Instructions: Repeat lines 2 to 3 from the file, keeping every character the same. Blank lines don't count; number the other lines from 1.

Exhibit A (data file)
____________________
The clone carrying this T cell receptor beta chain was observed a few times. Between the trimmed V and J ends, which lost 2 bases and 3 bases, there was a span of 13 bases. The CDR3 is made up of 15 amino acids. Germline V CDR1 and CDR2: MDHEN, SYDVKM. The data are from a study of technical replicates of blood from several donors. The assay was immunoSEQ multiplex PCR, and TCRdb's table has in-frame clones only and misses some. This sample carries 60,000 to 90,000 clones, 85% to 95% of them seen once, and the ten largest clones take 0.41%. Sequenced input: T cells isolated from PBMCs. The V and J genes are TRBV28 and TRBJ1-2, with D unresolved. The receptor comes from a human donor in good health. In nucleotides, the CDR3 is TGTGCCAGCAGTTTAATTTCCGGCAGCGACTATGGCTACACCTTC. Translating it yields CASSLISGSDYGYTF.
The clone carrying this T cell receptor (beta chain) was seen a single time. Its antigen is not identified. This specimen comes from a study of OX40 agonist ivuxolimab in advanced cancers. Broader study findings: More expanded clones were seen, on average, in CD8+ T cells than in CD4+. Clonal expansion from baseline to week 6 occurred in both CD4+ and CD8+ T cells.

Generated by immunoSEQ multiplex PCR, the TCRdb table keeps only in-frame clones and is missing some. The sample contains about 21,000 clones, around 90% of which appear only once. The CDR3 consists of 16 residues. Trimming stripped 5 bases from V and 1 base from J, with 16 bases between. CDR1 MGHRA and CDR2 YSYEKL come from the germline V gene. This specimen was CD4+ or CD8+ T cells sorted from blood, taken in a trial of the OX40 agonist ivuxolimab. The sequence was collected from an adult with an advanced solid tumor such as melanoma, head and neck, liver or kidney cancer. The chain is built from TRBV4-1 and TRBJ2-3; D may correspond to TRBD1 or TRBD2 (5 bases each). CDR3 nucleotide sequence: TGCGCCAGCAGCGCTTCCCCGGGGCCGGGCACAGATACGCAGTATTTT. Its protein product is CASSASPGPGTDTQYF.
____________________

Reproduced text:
The clone carrying this T cell receptor (beta chain) was seen a single time. Its antigen is not identified. This specimen comes from a study of OX40 agonist ivuxolimab in advanced cancers. Broader study findings: More expanded clones were seen, on average, in CD8+ T cells than in CD4+. Clonal expansion from baseline to week 6 occurred in both CD4+ and CD8+ T cells.

Generated by immunoSEQ multiplex PCR, the TCRdb table keeps only in-frame clones and is missing some. The sample contains about 21,000 clones, around 90% of which appear only once. The CDR3 consists of 16 residues. Trimming stripped 5 bases from V and 1 base from J, with 16 bases between. CDR1 MGHRA and CDR2 YSYEKL come from the germline V gene. This specimen was CD4+ or CD8+ T cells sorted from blood, taken in a trial of the OX40 agonist ivuxolimab. The sequence was collected from an adult with an advanced solid tumor such as melanoma, head and neck, liver or kidney cancer. The chain is built from TRBV4-1 and TRBJ2-3; D may correspond to TRBD1 or TRBD2 (5 bases each). CDR3 nucleotide sequence: TGCGCCAGCAGCGCTTCCCCGGGGCCGGGCACAGATACGCAGTATTTT. Its protein product is CASSASPGPGTDTQYF.